Long Way Home

I had cheerfully announced to my wife during the day that tonight I was going to take the “Long Way Home”. She was heading for the gym after work, and in an effort to feel a bit virtuous myself, I was going to extend my usual bike commute.

Having checked Google Maps and plotted a vague route for myself that encompassed some of Dún Laoghaire-Rathdown’s excellent cycle paths, I set off from work planning to do about 20km – not a huge distance to ride, I’ll grant you – but far enough when you’re on an upright dutch-style bike.

And for the first 5 or 6 kilometres I was having a grand old time, enjoying the slightly smug feeling of skipping past the huge queues of traffic trying to get out of the city.  But then disaster struck.  I hit a huge pothole in the middle of the cycle lane, and within a few seconds my back tyre had fully deflated with a pinch flat.

Pencil Case Bike Tool Bag
Pencil Case Bike Tool Bag

Luckily, I always carry a few tools and a mini-pump with me (in a grubby old pencil case – works rather well), and so I was well equipped to do a quick puncture repair and be on my way – or so I thought.

On closer inspection I realised that my regular inner-tube patches had run out, and the only ones in my pencil case tool bag were self-adhesive ones. Now, despite the claims of the manufacturers, the self-adhesive patches are nowhere near as good as the ones where you have a separate tube of glue. But they were the only ones I had, so I figured I’d give them a go.

So I applied the patch, levered the tyre back on the wheel, and then spent a good 5 minutes trying to get up to a decent pressure with my mini pump. And I was on my way again… for about 50 metres, and then the tyre went flat again. The patch had failed.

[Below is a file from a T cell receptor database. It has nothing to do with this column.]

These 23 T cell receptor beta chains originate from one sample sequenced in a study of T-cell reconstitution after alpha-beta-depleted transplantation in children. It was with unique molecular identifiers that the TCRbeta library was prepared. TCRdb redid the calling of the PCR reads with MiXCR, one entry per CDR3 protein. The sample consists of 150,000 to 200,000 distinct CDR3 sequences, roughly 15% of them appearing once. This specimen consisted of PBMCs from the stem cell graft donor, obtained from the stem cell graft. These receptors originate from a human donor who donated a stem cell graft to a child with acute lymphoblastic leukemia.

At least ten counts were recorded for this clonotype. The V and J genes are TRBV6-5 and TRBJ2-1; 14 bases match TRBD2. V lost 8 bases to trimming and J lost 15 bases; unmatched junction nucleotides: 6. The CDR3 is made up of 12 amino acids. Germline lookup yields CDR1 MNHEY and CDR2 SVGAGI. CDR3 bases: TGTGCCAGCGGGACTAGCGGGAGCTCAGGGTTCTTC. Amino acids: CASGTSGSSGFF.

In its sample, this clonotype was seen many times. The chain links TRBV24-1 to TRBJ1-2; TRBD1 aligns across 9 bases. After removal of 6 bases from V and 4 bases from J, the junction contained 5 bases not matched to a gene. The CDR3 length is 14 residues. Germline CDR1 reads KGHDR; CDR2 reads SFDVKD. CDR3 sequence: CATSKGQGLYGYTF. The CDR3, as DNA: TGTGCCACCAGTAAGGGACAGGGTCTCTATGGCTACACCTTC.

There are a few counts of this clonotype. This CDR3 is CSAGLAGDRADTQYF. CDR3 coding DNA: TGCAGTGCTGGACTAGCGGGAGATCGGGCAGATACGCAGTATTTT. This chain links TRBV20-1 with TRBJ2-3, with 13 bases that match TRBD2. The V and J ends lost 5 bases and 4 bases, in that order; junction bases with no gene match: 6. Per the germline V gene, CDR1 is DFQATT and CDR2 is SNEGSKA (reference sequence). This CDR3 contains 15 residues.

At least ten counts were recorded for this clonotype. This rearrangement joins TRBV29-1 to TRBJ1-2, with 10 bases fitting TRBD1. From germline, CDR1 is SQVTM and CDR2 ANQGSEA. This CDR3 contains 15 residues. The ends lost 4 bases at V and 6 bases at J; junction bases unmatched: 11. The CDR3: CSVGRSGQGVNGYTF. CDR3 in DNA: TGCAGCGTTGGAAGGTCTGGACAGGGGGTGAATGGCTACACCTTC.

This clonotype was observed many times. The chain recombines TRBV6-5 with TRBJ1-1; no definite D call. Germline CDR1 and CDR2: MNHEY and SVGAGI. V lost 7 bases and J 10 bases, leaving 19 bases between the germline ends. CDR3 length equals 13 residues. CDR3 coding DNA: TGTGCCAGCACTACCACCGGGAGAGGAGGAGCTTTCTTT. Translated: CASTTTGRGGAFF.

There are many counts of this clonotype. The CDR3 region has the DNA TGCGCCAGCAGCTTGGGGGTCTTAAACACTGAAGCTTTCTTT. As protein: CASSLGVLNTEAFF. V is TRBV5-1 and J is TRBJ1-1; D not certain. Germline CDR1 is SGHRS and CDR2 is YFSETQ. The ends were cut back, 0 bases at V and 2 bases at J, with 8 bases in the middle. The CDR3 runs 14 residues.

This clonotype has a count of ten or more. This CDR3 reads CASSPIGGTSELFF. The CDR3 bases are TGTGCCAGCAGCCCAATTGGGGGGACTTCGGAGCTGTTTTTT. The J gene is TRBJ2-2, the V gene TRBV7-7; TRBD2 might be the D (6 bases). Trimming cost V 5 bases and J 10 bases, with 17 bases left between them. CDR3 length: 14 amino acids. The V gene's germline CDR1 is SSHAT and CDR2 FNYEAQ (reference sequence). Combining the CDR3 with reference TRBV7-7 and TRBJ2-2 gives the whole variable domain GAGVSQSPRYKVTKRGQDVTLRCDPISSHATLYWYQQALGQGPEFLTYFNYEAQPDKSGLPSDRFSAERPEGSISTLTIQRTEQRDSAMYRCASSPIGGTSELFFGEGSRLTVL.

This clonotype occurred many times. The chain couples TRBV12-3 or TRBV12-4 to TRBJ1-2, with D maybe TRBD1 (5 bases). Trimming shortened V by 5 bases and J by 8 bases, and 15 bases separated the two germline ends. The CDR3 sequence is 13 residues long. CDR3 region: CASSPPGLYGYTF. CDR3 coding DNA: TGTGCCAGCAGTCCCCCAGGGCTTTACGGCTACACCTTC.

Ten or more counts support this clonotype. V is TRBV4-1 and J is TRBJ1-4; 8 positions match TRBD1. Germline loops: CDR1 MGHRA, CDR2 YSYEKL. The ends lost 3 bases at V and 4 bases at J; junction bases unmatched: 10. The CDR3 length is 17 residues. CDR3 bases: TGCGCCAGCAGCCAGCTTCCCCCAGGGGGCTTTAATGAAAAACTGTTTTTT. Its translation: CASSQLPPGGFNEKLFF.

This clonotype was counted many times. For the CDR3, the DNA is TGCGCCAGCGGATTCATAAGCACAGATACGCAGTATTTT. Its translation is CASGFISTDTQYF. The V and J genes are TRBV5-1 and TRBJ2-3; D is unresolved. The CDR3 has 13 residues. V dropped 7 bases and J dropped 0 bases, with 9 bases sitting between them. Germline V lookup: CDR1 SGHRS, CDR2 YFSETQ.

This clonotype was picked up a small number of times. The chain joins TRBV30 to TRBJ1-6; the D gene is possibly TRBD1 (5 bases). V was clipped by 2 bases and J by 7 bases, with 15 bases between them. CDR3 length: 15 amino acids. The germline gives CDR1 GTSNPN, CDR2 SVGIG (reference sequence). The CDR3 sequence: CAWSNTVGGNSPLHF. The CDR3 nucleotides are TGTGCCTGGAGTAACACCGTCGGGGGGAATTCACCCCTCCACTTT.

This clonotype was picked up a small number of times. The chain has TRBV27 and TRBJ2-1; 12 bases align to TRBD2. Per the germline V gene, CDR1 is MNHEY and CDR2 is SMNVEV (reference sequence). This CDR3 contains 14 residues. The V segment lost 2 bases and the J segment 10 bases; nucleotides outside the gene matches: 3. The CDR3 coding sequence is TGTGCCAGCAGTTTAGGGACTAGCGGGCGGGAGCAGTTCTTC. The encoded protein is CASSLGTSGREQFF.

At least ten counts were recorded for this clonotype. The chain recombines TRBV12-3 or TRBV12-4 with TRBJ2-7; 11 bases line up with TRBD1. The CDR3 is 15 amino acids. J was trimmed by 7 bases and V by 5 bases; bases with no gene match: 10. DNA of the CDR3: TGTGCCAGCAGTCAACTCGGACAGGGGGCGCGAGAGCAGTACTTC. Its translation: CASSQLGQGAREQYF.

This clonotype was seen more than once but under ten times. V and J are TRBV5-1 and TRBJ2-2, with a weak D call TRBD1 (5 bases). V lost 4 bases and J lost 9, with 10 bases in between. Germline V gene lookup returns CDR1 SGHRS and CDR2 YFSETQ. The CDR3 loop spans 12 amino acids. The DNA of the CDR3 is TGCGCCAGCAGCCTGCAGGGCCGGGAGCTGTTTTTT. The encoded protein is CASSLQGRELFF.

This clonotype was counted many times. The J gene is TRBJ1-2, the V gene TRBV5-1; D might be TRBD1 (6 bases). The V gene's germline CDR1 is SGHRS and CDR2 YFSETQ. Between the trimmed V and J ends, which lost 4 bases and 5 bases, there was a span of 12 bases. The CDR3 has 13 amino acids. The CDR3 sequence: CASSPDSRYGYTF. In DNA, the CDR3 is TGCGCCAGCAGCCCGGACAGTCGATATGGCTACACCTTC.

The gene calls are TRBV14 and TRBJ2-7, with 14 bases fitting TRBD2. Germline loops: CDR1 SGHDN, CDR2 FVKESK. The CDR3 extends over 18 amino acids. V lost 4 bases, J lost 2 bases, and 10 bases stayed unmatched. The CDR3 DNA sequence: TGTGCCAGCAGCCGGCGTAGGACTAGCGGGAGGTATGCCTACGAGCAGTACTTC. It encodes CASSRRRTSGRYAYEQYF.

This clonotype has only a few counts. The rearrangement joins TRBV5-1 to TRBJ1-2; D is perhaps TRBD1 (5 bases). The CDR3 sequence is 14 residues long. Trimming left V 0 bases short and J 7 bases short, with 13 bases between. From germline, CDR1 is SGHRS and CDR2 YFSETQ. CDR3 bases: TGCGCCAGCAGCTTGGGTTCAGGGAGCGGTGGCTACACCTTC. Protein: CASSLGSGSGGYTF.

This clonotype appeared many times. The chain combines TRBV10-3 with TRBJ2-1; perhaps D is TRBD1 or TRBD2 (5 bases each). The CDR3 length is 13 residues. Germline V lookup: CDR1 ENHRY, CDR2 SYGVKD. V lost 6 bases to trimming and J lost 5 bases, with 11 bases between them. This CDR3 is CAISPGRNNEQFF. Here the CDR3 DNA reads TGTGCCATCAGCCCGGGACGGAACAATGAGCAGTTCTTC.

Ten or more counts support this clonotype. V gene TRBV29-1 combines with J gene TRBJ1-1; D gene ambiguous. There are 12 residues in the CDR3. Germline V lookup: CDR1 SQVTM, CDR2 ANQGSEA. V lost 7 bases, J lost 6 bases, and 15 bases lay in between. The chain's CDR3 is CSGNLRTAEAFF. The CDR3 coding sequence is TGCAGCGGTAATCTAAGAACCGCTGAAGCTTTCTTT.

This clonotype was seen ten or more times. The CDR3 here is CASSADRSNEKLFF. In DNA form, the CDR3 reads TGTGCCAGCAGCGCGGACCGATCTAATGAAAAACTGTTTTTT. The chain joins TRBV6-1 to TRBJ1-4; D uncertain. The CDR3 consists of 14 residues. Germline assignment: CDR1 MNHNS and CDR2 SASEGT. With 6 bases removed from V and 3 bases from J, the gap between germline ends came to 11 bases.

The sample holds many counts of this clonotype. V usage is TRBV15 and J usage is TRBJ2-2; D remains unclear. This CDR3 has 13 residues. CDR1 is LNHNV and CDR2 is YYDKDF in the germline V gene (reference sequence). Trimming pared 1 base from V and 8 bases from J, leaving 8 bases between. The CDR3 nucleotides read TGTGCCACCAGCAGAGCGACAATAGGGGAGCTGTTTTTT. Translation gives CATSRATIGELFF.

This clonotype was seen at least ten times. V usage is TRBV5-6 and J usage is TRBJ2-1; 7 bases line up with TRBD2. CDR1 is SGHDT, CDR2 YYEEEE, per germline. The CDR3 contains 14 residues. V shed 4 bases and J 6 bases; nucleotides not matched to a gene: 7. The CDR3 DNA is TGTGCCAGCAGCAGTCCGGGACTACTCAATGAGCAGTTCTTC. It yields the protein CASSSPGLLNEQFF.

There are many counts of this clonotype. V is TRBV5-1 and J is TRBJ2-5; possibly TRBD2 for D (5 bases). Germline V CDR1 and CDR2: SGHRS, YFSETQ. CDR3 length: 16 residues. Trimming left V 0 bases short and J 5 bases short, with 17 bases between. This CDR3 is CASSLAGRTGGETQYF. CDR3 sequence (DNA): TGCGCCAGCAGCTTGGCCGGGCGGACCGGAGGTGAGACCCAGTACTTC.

I was stuck in the suburbs, about 8km away from home, with a flat tyre, and no clue about where the nearest bike shop might be. And with my wife out of contact on the cross-trainer (and me being too tight to hail a taxi), there was nothing for it but to walk the bike all the way home.

So in the end, my “Long Way Home” meant that it took a really long time to get home!

And what did we all learn from my adventure?

  • It’s always a good idea to know how to mend a puncture. If you don’t know, get a friend to show you, watch a few online tutorials, or go to a bike maintenance class.
  • The self-adhesive patches are rubbish. Don’t waste your money. In fact, don’t even both with patches at all. Carry a spare inner-tube, and swap it over if you get a puncture.
  • Actually, cancel that. Always carry patches as well, in case you get a second puncture, because who carries two spare inner-tubes?
  • Don’t feel too smug about whizzing passed queued traffic, in case they end up passing you a few minutes later as you’re performing a road-side repair.

In the end it took about an hour and 20 minutes to push the bike all the way home with its flat tyre. And, of course, once I got home – tired and annoyed – I then still had to repair the puncture (this time with a spare inner-tube) so that the bike was ready for the next day.

Richard Bloomfield

Richard is the founder of Dublin Bike Blog. He commutes to work every day by bike, come rain or shine, on his Dutch city bike. You can read more from Richard on his blog richardbloomfield.ie.

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